A temporary access ban has been enforced on two locations in Grampians National Park, Australia due to the introduction of protection zones following recently rediscovered Aboriginal heritage. The entirety of Taipan Wall (Gunigalk), Spurt Wall and a section of Bundaleer (Bugiga) have been placed under a 'Temporary Protection Zone' with no public access permitted.
The National Park - known to Traditional Owners as Gariwerd - is home to sites of ancient cultural heritage and native flora, which are protected under the Aboriginal Heritage Act 2006. As part of a process to create a new management plan for the Grampians landscape, surveys have revealed quarry sites - which supplied stone to Aboriginal people for tool building - and ochre deposits used in stone painting alongside other 'archaeological deposits' in the rock. Soil compaction and vegetation damage have also been discovered in the area, according to the Parks Victoria press release.
Traditional Owners represented by the Barengi Gadjin Land Council (BGLC), Eastern Maar Aboriginal Corporation and the Gunditj Mirring Traditional Owners Aboriginal Corporation support the move for the protection of their cultural values. Stuart Harradine, Manager of On Country Operations at the BGLC, commented:
'We welcome the action to protect the significant Aboriginal cultural values in the Gariwerd cultural landscape, which to us is vital and long overdue. We also value the working partnerships that have been formed with the other Traditional Owner corporations, Parks Victoria and climbers through Gariwerd Wimmera Reconciliation Network, which will result in a more equitable balance between cultural values protection and recreational use in this sacred landscape.'
Long-time NSW climber and lawyer Warwick Baird, who specialises in Indigenous land issues and Reconciliation, commented:
'It isn't coming across as being handled well at all. I'm very much an outsider to the Victorian situation so there will be local matters I'm unaware of, and my legal background and sympathies mean I am very supportive of the Indigenous position. Nevertheless, here we have access prohibited to one of if not the most iconic cliffs for climbing in Australia, with climbs on it of major international standing, and the peak state climbing representative bodies, the Victoria Climbing Club and the Australian Climbing Association Victoria, don't appear to have been notified of the prohibitions or meaningfully consulted and included before they were made.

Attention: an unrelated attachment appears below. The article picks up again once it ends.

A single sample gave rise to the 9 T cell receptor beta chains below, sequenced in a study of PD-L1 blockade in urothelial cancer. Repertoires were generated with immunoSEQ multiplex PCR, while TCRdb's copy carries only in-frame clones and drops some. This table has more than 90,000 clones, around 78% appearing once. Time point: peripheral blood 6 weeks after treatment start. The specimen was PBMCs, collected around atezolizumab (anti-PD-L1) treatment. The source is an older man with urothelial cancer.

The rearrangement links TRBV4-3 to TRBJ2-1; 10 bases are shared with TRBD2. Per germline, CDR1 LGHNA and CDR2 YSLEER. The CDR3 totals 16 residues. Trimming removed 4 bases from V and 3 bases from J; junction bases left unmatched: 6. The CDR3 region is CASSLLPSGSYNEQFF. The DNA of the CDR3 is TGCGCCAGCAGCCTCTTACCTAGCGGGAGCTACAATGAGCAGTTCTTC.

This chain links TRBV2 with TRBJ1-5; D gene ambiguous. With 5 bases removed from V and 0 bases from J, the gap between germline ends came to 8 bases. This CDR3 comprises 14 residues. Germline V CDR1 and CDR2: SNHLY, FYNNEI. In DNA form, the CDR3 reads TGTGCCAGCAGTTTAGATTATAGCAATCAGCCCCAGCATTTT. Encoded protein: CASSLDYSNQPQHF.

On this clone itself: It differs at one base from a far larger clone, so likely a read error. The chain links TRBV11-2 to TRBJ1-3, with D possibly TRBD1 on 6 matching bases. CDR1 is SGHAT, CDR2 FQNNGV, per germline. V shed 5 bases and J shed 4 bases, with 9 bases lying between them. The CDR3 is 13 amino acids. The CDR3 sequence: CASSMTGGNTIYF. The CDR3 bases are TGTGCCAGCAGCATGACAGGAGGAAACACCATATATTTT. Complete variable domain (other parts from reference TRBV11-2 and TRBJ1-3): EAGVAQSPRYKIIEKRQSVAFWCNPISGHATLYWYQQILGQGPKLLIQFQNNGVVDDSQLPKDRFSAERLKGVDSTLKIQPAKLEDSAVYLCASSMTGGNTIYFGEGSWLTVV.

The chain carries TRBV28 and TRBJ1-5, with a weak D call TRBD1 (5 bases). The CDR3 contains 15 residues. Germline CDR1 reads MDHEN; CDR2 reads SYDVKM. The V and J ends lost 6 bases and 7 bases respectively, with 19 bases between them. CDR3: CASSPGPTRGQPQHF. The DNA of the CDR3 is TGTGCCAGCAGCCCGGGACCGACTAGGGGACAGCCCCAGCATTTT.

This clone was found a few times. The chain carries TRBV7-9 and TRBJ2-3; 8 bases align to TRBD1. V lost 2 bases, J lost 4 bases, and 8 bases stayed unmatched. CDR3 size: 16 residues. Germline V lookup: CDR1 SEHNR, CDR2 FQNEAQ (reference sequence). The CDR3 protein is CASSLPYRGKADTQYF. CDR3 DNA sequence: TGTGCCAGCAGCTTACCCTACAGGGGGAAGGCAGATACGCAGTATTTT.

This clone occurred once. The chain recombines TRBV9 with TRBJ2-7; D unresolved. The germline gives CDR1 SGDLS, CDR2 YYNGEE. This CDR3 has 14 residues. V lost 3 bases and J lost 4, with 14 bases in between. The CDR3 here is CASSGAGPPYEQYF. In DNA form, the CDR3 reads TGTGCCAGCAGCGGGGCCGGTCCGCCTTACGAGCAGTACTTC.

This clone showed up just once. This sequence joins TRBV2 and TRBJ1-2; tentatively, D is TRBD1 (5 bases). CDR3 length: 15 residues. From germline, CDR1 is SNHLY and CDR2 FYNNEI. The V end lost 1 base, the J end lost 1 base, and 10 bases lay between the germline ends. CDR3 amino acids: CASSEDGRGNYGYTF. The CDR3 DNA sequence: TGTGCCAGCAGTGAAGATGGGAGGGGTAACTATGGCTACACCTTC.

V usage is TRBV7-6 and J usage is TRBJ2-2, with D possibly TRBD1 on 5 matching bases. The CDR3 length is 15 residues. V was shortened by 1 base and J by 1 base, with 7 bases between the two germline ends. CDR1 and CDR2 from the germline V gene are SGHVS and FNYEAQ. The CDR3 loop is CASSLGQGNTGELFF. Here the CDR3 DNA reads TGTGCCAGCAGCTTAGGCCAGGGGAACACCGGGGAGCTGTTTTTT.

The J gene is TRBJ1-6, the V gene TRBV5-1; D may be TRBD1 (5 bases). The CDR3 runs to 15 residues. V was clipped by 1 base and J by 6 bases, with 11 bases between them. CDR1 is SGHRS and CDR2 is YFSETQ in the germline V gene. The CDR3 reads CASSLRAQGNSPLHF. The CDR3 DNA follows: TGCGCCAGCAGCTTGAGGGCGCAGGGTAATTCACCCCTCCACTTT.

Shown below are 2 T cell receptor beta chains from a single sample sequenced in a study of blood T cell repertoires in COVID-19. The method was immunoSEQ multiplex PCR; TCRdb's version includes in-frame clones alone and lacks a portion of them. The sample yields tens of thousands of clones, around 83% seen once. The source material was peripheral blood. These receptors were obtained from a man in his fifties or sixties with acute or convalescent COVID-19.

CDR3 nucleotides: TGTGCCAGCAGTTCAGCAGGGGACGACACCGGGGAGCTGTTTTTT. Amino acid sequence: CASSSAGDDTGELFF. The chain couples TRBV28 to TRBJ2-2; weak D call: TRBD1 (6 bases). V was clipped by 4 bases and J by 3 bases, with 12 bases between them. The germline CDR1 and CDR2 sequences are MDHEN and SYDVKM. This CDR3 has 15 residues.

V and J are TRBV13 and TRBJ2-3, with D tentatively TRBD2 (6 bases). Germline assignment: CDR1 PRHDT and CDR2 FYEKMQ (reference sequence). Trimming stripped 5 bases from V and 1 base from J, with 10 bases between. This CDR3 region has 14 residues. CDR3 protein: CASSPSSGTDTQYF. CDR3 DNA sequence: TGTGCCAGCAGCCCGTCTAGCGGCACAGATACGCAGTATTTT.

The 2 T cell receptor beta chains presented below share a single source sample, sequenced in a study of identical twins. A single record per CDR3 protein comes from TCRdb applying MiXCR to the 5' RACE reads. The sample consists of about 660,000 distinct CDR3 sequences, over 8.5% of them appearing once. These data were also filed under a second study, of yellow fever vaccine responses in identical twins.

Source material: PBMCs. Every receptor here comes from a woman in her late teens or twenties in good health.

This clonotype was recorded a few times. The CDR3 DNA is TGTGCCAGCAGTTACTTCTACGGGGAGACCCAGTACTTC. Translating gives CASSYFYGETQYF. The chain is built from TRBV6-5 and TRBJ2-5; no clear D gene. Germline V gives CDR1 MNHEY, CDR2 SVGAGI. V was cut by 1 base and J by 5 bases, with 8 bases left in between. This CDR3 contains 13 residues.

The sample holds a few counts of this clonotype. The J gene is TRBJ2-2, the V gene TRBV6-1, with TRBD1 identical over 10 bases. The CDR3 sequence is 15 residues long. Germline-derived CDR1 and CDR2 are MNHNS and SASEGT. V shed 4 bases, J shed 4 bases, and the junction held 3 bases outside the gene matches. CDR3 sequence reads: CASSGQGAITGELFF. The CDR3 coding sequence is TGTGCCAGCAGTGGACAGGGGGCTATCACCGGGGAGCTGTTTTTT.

'I really hope the climbing community takes a long, slow, deep breath, and stays calmly focused on the stated temporary nature of the prohibitions. Then works on convincing the Indigenous community to in the future engage closely with the climbers in the management of the land and the development of the forthcoming management plan. Taipan Wall is a centrepiece of Australian climbing history, culture, and mythology, and it is a place of international importance to climbers. Many climbers are going to be gutted, feeling excluded and locked out of meaningful involvement in the management of such an important place to both Indigenous people and climbers.'
Relations between climbers and park authorities in Victoria have long been strained, as Melbourne climber Charlie Creese explained in his 2019 UKC piece 'Australian Access Issues - Breaking Up is Hard to Do'. In February 2019, approximately 550 square kilometres of The Grampians were deemed off-limits to climbers, with financial penalties set in place.
Freedom-of-Information documents obtained by climbers subsequently demonstrated that bans had been contemplated in the area since at least 2017 without informing the climbing community of the plans. Parks Victoria has previously apologised to the Victoria Climbing Club after sharing an image of a demarcation bolt placed in 1937 for the protection of artwork which falsely suggested that climbers damage Aboriginal art through bolting.
According to discussions on social media, this latest Taipan Wall/Bundaleer ban was reported in a local newspaper before climbers in the area were made aware of any changes. With Victoria currently under strict lockdown and curfew restrictions, the timing of the Parks' announcement - at a time when people can't mobilise easily - has also been highlighted by some climbers online.
A fact sheet published by Parks Victoria relating to the ban reads:
'In August, Parks Victoria hosted a meeting with rock climbing representatives to discuss the need for immediate protections at these locations.
'Later this year there will be another opportunity for people to provide their views on the future management of the Grampians through formal consultation on a new landscape management plan.'